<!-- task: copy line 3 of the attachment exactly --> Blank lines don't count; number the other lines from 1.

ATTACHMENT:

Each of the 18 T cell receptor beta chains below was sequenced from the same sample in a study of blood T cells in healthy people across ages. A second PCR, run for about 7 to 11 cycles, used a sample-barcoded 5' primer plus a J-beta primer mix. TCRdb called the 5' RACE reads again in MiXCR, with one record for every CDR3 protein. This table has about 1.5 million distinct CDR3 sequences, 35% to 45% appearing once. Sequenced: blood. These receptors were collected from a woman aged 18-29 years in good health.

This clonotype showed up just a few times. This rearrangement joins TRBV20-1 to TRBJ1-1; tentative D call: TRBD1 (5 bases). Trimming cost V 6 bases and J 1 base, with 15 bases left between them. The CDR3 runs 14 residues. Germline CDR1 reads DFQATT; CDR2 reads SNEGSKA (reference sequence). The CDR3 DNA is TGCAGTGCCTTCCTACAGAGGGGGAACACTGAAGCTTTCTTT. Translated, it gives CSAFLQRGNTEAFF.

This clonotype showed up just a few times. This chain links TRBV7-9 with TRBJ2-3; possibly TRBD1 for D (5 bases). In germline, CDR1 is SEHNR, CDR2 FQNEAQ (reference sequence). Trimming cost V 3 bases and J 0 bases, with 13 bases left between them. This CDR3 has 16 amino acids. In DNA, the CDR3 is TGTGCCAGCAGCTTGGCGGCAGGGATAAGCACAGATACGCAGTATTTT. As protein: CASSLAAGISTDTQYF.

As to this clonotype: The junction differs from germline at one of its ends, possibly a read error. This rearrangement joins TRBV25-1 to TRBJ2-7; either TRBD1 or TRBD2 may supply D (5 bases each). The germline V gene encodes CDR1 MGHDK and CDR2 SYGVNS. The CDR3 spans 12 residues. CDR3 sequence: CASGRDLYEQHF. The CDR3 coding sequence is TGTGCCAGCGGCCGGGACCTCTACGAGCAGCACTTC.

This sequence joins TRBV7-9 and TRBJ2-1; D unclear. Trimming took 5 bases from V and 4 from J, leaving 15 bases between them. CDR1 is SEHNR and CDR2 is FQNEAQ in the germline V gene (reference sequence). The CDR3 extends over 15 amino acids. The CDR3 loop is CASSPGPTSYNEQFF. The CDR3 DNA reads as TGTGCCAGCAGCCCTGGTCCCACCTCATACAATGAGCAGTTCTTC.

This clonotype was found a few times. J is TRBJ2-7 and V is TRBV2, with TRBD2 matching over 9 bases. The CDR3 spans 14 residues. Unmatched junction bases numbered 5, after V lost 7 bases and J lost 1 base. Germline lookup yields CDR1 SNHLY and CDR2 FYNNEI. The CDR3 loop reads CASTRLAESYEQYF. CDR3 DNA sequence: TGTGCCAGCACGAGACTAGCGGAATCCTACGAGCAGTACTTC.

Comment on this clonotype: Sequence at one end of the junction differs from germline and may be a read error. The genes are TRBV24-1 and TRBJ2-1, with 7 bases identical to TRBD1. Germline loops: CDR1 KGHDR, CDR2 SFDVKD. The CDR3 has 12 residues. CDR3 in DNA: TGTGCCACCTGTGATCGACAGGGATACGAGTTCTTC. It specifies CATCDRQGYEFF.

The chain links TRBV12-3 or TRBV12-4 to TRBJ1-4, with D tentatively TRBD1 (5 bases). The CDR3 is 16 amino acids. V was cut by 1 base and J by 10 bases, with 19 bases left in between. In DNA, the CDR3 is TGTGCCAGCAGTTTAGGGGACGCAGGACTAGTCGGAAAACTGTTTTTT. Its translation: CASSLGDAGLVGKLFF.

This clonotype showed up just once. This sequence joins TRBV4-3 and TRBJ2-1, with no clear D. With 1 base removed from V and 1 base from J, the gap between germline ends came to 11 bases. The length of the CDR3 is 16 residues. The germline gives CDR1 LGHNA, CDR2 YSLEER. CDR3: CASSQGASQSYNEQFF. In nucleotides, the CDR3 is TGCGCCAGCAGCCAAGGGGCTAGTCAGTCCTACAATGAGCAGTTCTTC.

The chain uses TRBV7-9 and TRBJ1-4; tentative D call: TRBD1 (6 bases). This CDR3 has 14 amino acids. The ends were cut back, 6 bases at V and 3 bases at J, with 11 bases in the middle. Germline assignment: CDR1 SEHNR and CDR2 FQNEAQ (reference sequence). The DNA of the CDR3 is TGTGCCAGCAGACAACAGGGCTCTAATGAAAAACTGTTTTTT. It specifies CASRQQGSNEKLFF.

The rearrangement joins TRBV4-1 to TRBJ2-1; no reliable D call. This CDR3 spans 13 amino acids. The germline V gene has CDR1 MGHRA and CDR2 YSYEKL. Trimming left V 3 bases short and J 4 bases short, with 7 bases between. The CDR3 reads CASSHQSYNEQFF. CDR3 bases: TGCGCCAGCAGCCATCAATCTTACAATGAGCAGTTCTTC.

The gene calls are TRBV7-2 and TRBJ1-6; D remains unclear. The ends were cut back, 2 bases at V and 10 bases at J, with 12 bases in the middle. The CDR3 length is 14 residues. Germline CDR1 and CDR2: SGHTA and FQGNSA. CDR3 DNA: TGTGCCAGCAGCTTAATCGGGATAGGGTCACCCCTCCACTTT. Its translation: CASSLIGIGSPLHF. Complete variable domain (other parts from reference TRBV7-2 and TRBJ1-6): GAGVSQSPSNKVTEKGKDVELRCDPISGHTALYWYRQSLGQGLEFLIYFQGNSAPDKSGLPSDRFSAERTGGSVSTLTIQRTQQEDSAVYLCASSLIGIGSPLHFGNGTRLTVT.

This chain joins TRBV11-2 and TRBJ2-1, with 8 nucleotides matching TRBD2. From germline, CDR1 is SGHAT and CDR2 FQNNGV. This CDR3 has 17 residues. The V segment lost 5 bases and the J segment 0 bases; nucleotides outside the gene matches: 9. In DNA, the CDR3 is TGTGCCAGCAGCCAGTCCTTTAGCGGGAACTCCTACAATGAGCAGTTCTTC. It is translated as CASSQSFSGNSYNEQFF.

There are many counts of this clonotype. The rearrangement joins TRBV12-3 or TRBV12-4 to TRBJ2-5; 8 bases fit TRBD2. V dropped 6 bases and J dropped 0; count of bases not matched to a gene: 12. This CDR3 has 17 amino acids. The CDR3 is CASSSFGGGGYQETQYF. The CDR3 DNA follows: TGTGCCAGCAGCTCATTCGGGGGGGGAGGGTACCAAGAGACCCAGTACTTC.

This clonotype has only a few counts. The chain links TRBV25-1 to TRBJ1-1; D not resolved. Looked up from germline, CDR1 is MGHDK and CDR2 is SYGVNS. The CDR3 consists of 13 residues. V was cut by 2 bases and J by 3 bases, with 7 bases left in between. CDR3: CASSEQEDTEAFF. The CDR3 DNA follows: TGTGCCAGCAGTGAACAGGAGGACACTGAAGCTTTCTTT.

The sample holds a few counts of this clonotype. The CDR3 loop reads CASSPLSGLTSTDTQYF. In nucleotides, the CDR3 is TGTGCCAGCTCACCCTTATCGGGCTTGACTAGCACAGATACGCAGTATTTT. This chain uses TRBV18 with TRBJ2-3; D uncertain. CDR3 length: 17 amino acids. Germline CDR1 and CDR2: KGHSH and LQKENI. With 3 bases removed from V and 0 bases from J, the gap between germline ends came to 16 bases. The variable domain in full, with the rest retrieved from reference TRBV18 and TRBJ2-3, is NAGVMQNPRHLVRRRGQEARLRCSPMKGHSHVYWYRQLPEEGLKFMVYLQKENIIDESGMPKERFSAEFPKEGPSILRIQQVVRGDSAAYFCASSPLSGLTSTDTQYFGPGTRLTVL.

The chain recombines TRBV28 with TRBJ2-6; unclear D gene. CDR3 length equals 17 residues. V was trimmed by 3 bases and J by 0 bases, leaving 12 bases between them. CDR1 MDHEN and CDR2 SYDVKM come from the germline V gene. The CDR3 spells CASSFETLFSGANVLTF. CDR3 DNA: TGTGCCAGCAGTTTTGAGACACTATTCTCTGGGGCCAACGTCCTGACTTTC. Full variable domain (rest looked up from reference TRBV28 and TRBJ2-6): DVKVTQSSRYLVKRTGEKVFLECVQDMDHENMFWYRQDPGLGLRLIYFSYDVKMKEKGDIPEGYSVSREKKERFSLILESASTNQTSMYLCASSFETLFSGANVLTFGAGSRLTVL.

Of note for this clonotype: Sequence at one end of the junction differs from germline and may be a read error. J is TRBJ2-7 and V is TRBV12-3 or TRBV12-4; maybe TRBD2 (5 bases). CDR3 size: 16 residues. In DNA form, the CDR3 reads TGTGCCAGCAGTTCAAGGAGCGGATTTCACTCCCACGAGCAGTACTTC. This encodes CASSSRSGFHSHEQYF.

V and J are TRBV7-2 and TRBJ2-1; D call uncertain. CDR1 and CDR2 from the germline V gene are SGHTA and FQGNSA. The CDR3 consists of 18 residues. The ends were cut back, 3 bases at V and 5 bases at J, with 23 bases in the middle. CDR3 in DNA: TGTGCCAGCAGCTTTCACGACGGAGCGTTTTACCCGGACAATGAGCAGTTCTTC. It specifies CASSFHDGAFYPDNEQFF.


This clonotype showed up just a few times. This chain links TRBV7-9 with TRBJ2-3; possibly TRBD1 for D (5 bases). In germline, CDR1 is SEHNR, CDR2 FQNEAQ (reference sequence). Trimming cost V 3 bases and J 0 bases, with 13 bases left between them. This CDR3 has 16 amino acids. In DNA, the CDR3 is TGTGCCAGCAGCTTGGCGGCAGGGATAAGCACAGATACGCAGTATTTT. As protein: CASSLAAGISTDTQYF.